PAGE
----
I’ve taken a couple weeks to process the following, and now I want to share it with my friends.
From September 28 – October 1, Veterans Community Response held a Vietnam Combat Veterans Retreat at Glacier Trailhead Cabins. Over the past 7 years we have hosted around 25 different Combat Veterans retreats as well as a number of other missions and events.
We see a lot of transformation, but something special and unique happened at this latest retreat.
Every retreat has seen breakthrough moments for some vets, life direction changes for others, and the formation of new friendships and support groups for many. Every year we are blessed to witness vets going from suicidal states to becoming reborn warriors and moving into new lives with inspiration and purpose.
We work to balance the fraternal, clinical and spiritual aspects of our retreats. Our cultural advisors from The Blackfeet Nation guide retreat staff and clients through powerful ceremonies at every retreat.
This has been an especially intense and difficult summer for me as VCR increased our workload and lost some critical members of our team. I had to take on a few extra workloads this year, and that took its toll on me. Running VCR stopped feeling like an honor and started feeling like a heavy burden. My tank was empty. Coming to the last retreat I was on autopilot, just looking forward to the end of the retreat season.
I felt something different at this retreat from the moment we began building the sweat lodge, a buzz in the air. Craig Falcon led the staff sweat the night before the Vets arrival and we centered our energy and intent.
Exiting the sweat lodge it’s impossible to not feel awe and wonder, so I wasn’t surprised to feel stress and anxiety melting away. Glacier Trailhead Cabins is set between two sacred mountains – Chief Mountain to the north, Divide Mountain to the south and in front of us the jaw dropping beauty of Glacier Park.
Each morning, Craig led us in welcoming the Sun with a short ceremony of smudging, praying and intention setting. Our first morning we closed our eyes to pray with a thick fog all around. As I listened to the Blackfeet intonation and set my own intent, I felt a change. When we opened our eyes the fog was gone and blue skies welcomed the sun’s rays to the peaks of Glacier.
On the third day we all went to Chief Mountain and experienced a sacred pipe ceremony and an eagle feather ceremony. Each of us took our prayers to our own private place in the forest and suddenly coyotes started calling to each other, very close to us. Craig had talked to us of the importance of bringing the whole warrior home and being sure to shed the extra baggage of intense trauma.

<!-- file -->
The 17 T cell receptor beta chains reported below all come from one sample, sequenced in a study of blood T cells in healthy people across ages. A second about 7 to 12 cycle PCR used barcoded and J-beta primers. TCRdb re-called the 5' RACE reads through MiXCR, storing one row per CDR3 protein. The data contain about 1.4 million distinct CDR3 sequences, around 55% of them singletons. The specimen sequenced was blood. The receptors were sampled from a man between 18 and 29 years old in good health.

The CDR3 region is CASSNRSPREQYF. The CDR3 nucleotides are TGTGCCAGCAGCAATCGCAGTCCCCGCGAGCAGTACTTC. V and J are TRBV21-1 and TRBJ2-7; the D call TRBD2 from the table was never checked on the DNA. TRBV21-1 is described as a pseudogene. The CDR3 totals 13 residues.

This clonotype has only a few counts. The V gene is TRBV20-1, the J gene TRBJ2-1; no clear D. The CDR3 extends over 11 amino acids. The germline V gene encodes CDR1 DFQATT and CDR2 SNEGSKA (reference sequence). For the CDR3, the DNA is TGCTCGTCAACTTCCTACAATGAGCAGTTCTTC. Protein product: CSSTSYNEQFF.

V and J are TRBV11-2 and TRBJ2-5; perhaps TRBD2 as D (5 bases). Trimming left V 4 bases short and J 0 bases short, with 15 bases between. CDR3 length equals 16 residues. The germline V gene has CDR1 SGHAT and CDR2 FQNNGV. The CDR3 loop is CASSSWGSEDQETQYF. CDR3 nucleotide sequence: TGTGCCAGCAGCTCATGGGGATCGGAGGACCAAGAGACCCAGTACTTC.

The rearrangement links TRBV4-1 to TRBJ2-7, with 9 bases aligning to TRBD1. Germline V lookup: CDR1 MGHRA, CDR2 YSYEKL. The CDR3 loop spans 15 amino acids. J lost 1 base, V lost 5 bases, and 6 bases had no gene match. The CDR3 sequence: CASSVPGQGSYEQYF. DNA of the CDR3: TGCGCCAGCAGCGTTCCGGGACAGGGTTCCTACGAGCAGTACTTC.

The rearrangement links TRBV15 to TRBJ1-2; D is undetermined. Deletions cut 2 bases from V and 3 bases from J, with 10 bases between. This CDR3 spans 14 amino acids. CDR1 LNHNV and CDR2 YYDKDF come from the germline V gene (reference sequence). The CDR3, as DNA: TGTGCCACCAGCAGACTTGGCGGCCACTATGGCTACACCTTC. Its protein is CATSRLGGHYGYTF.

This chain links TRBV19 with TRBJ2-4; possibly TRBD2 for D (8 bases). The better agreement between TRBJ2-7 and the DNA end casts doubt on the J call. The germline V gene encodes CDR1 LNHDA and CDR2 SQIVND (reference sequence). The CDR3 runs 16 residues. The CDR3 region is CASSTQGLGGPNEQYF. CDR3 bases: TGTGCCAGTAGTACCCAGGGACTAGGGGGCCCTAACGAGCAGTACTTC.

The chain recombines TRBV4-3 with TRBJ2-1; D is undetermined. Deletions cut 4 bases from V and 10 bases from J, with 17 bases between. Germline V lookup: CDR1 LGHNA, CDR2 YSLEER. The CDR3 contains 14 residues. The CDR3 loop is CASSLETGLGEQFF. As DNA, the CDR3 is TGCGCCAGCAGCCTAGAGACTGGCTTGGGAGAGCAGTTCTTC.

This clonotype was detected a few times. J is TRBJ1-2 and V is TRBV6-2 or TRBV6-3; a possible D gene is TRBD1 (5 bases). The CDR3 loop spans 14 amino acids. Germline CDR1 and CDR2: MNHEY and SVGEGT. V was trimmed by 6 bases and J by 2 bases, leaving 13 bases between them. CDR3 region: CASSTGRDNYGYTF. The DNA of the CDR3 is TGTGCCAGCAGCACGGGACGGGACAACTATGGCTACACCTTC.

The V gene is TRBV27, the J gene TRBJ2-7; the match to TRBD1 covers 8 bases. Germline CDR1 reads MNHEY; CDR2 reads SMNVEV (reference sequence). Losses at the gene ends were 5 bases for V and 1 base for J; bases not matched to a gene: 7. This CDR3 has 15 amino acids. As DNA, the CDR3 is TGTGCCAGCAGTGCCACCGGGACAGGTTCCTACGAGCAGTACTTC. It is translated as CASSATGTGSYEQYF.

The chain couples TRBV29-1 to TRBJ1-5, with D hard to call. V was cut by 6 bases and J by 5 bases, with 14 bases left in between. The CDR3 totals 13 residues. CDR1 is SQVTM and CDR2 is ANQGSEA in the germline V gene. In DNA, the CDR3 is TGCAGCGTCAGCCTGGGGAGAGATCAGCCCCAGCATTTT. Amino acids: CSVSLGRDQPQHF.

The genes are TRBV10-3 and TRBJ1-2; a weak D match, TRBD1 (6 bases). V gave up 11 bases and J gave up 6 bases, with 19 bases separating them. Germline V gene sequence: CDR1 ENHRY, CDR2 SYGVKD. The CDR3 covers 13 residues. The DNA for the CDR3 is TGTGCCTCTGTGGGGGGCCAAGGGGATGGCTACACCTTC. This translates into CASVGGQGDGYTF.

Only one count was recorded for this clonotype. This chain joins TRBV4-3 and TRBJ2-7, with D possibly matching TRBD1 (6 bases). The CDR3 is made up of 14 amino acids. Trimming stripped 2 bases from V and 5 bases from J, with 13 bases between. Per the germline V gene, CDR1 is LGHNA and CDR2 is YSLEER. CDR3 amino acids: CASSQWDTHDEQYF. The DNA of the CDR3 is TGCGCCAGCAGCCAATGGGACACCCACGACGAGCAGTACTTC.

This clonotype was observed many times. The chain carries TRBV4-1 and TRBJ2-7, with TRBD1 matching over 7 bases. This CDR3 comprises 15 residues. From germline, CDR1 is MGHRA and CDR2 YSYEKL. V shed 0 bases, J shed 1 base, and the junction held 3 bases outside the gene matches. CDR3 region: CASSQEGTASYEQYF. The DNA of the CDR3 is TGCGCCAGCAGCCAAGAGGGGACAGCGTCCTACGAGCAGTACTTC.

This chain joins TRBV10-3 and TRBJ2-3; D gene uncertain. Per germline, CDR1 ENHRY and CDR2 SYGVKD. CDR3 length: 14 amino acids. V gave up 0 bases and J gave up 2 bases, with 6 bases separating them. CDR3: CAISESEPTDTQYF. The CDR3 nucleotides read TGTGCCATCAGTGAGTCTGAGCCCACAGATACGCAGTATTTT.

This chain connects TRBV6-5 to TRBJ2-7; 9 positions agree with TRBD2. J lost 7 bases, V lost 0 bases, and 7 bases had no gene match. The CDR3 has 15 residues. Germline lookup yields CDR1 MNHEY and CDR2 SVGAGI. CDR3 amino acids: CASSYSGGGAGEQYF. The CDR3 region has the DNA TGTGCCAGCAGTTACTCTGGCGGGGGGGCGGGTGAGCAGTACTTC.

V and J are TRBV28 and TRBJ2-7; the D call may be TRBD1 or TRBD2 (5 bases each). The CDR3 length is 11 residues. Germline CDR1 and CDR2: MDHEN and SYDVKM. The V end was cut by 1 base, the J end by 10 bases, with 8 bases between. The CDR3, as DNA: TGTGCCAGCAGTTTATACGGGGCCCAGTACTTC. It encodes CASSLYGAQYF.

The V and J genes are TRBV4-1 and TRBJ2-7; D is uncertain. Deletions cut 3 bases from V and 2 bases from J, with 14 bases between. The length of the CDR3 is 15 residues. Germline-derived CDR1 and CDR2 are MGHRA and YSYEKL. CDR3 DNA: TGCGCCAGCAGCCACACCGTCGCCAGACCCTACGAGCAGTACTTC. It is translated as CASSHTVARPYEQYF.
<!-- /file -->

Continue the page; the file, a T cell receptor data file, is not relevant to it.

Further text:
When I tied my tobacco bundle to a tree, asking Creator to take what didn’t serve me and to help guide me to better service, a wind picked up and I felt a load of junk float away. When I called myself home as instructed, I felt like a missing part of me did come back. As I walked back to the clearing, careful not to touch the decades of prayer clothes and offerings that adorn this sacred site, I felt jubilant, powerful, excited and mystified.
When I reached the meadow, a staff member and vet came up to me and related a powerful experience of his own, a powerful discovery in the forest that was left by another and he was guided to, a powerful message seemingly written just for him . Then another VCR staffer tells me of his powerful experience, then another staffer in tears tells me of his own powerful experience and how important VCR has been for him, and then I’m noticing that all the vets are quiet and thoughtful, all seeming to have undergone an intense and positive experience.
Everyone was searching for ways to honor this sacred site, to give something back. I saw everyone scouring the sacred meadow for anything out of place, being careful to leave prayers and offerings undisturbed. We took over three bags of garbage off the Chief Mountain road over the three miles from meadow to pavement.
Later that afternoon in the sweat lodge I had the opportunity to sit and talk alone with a grizzled USMC Sargent after the others had exited the lodge in between rounds. He told me how he had led men into battle, leading some to their deaths, and tried to impart to me the burden this left on his heart and soul. Then he told me that this retreat was one of the most impactful and important experiences of his and the other vets lives, that he was now home in a new way.
Later that night I left the retreat early to drive the 6 hours back to Spokane to be ready for work the next morning, I realized that I had witnessed something intensely powerful and transformative. Affecting not just these vets, but staff as well.
I can’t do justice to this in words, and I can’t describe how I know this to be true, but that day on Chief Mountain, a bunch of souls were made whole, and a group of warriors really came home for the first time in forty years.
I won’t pretend to be responsible for this power and transformation. I’m just a tool being used to complete a purpose.
I want to thank everyone who plays an equal role to me in making these retreats happen. All the people who donate their lodging, food, time, service and energy to healing our warriors and helping them find their way home.
You all make this happen through your energy and intent, and it is effective and good. We are changing lives. Thank you all for being part of this team.
Written by: Darrin Coldiron, A Firefighter, a yogi, a surfer, a Montana native, a climber, a nature worshipper, a world traveler, and a doer of great works in volunteering his time, education, and energy.